We are all familiar with the world of comic books, and we are often quick to drop the names Marvel and DC Comics – producers of The Avengers and Batman, producers of countless other tales of heroism, villains, otherworldly realms and science experiments gone wrong. These are the comic books I recall as a kid, the stories I now eagerly go to see played out on cinematic big screen. But when was the last time you came across a contemporary comic book? I just recently starting diving back into the comic book realm, and I have been pleasantly surprised to discover that it is teeming with original and quality content.
One particular comic book that I have had the pleasure of reading is James Rubino’s Tales from the Seventh Galaxy #5. This comic book is an excellent combination of sharp, witty story lines and captivating images. It offers a wide array of content, including political undercurrents and poetic voice, galaxy pinups and time-traveling moguls. Rubino creates miniature worlds between his pages, worlds that you cannot help but want to return to again and again.
Below is an interview I conducted with creator James Rubino, providing insight to his work as well as his relationship to comics. After reading Tales from the Seventh Galaxy #5 and talking with James, I highly encourage you all to give it a read. Take a dive into the realm of comic books; find your way through real world issues and outer space adventures; enjoy the sights – you won’t regret it.
What first drew you to comics? What compelled you to start making your own?
I’ve been creating my own comics since I was about nine or ten I guess. I was always a quiet, introspective child and found it difficult to express my true feelings. Comics and stories gave me the opportunity to share those feelings with others. I always preferred sitting home working on comics or reading interesting books to “hanging out” with people or, even more dreadfully, going to “parties.” I’m still that way– pretty much a recluse in my personal life.
What is the inspiration behind Tales from the Seventh Galaxy?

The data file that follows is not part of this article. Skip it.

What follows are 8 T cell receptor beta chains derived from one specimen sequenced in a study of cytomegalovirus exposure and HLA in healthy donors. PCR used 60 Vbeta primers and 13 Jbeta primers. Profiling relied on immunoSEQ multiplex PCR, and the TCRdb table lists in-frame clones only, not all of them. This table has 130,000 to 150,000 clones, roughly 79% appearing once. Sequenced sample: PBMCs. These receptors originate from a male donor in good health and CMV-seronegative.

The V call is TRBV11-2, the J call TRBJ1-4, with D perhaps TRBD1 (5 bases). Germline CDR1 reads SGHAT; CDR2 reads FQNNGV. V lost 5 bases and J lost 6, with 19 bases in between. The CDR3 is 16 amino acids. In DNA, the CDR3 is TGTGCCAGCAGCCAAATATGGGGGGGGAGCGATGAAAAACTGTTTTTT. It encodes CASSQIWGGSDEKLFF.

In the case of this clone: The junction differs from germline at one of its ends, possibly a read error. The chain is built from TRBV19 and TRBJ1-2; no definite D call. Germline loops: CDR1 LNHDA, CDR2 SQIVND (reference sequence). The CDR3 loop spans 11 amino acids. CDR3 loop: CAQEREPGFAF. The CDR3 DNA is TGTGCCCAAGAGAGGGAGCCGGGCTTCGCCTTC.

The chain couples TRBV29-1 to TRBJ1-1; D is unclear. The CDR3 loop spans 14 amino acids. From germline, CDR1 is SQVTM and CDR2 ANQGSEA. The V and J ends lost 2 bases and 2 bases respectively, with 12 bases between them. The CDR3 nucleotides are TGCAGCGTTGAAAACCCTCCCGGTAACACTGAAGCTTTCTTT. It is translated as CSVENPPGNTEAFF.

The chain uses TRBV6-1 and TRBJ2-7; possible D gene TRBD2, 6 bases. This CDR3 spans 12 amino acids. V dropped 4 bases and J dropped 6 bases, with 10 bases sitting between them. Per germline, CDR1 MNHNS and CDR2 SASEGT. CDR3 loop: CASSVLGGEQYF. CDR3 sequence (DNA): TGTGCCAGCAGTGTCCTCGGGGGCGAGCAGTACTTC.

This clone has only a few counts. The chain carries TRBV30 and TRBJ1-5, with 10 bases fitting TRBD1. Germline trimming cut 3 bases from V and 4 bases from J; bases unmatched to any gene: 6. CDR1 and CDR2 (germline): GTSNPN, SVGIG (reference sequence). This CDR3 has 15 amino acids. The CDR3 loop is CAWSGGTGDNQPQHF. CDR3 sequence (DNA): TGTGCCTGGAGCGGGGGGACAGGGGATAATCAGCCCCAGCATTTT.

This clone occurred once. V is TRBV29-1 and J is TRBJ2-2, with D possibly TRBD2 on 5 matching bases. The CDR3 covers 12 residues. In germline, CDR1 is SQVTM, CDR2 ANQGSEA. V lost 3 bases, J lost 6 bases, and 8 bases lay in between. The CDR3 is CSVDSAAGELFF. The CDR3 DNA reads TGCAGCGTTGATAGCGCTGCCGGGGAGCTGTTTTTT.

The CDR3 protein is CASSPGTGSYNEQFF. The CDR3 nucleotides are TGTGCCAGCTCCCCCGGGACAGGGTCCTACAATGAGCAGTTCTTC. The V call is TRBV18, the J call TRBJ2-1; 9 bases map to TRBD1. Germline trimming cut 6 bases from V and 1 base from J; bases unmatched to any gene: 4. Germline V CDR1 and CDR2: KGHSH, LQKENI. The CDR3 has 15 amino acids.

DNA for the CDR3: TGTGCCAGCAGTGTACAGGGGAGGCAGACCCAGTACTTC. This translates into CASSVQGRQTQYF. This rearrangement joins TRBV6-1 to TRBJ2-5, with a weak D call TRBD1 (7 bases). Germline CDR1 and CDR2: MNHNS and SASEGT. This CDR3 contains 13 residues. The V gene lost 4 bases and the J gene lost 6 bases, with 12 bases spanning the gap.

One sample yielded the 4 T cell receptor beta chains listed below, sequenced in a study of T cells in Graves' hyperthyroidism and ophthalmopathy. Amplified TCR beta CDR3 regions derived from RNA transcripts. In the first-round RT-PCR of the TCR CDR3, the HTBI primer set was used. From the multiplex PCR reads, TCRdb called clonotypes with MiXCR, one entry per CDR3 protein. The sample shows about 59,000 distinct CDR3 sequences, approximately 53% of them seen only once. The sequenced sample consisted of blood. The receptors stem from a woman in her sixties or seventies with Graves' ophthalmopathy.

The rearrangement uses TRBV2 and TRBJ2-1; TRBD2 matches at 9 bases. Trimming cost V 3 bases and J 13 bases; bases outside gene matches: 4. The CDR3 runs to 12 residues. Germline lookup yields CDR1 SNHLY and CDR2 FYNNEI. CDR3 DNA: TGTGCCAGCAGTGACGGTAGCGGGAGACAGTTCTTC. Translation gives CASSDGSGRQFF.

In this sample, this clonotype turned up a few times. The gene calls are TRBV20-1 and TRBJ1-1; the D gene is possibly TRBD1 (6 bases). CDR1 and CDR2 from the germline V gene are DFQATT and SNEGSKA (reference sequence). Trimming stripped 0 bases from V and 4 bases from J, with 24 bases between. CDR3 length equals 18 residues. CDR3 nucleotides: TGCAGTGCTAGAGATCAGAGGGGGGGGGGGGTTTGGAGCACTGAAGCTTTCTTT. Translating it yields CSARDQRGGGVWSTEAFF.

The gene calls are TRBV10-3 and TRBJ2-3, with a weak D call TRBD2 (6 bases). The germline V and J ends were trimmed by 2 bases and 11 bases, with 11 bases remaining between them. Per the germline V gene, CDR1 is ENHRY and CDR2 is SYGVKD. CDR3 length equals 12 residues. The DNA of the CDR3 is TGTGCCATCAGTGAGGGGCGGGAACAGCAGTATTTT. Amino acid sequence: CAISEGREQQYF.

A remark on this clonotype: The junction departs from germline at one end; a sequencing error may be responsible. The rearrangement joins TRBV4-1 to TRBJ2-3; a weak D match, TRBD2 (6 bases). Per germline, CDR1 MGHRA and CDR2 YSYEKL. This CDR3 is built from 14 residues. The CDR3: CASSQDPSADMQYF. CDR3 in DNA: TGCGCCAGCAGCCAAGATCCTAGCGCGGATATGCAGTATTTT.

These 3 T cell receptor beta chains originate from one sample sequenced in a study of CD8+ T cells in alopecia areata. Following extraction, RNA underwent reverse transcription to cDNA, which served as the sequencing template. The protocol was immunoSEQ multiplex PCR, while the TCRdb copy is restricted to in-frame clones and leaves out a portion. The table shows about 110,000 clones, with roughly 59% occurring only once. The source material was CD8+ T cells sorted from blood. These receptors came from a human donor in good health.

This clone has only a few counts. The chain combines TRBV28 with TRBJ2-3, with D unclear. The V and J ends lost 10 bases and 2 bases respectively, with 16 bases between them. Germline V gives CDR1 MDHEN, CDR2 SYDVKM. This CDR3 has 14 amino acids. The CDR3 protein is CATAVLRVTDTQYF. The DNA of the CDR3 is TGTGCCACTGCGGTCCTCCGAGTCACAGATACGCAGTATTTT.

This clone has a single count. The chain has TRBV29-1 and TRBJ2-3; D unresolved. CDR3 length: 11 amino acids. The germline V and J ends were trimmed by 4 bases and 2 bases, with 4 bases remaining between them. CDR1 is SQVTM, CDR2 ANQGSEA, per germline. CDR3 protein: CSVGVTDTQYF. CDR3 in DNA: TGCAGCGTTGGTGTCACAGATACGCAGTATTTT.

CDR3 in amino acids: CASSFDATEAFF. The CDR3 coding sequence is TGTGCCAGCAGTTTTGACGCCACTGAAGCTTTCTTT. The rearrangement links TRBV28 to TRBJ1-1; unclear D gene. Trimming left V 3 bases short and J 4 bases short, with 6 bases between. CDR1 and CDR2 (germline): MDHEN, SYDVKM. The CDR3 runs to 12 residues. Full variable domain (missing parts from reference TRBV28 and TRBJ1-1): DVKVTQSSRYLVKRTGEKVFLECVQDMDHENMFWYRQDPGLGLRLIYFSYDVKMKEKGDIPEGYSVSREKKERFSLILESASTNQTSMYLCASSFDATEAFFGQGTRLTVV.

I’ve always loved science fiction and those type of fantasy stories that have an unexpected or surprise ending. The “Seventh Galaxy” is also meant to be a place where ultimate realities reside– and in these stories we catch perhaps a glimpse of them as “through a glass darkly.”
I noticed that some of your panels have pretty political undertones, such as abuse of power, social security, religion, and the control of knowledge. What influenced your decision to address such topics in your comics? Is there any one particular message you feel passionate about that you’re trying to circulate?
There really isn’t any specific message I’m trying to convey. These are things I think about a lot and so they find their way into my stories.
I like the idea of juxtaposing political or serious topics with the humor and vivid images found within the pages of Tales from the Seventh Galaxy. Do you think this has any effect on how readers absorb the story you’re trying to tell?
If food is too bland nobody wants to eat it. I have a great deal of fun creating comics and I want the reader to have fun too. The worse thing about a lot of modern comics is that the “creators” take themselves and what they’re doing way too seriously.
I love the poetry appearing within “The Surge.” What draws you to combining different genres?
I want to create a book that takes the reader through a variety of emotions. Some things are a diversion– just for fun while others are meant to be thought provoking or to share personal feelings that the reader can relate to.
What do you think makes a comic truly great?
I guess for most people today that would be having a big name “talent” associated with it. For me, it’s different. What makes any work of art “great,” be it a comic, TV show, movie, book, whatever– is the overall feeling it gave me… was it a truly enjoyable experience? And more importantly for me personally is– did it actually express something sincere, some deeper sentiments, something uplifting. But that’s rare– in any form of “art.”
What are your hopes in moving forward with Tales from the Seventh Galaxy? What would you like to achieve with the series?
I hope people will truly enjoy my comics and get something worthwhile out of them. I would like to see a lot more people discover them because a great deal of effort goes into creating them and I feel they deserve a wider audience.
Do you have another issue in the works?
I’m working on several projects at this time. There is another Tales from the Seventh Galaxy basically ready to go with a lot of interesting stories in it. But first I’m hoping to release King Cactor, a one-shot comic about a giant, walking cactus who causes a lot of grief to the human race. It’s beautifully illustrated by a gentleman named Thomas Ahearn who is just a fabulous artist. Hopefully that will come out this Fall.
What is your favorite comic, or comic that greatly influenced your own work?
There really wouldn’t be any one comic in particular– I just always liked the idea of comics be they comic strips in the newspaper or comic books. Comic books, particularly science fiction or fantasy comics, can take me away from this sordid world for a little while.
For more information about James Rubino and his work, please visit www.jamesrubino.com
About the interviewer — Allison Bohan is an associate editor at Gadfly Online. She is finishing up her fourth and final year as an undergraduate at the University of Virginia. Allison is an English major, coffee drinker, and avid nap taker.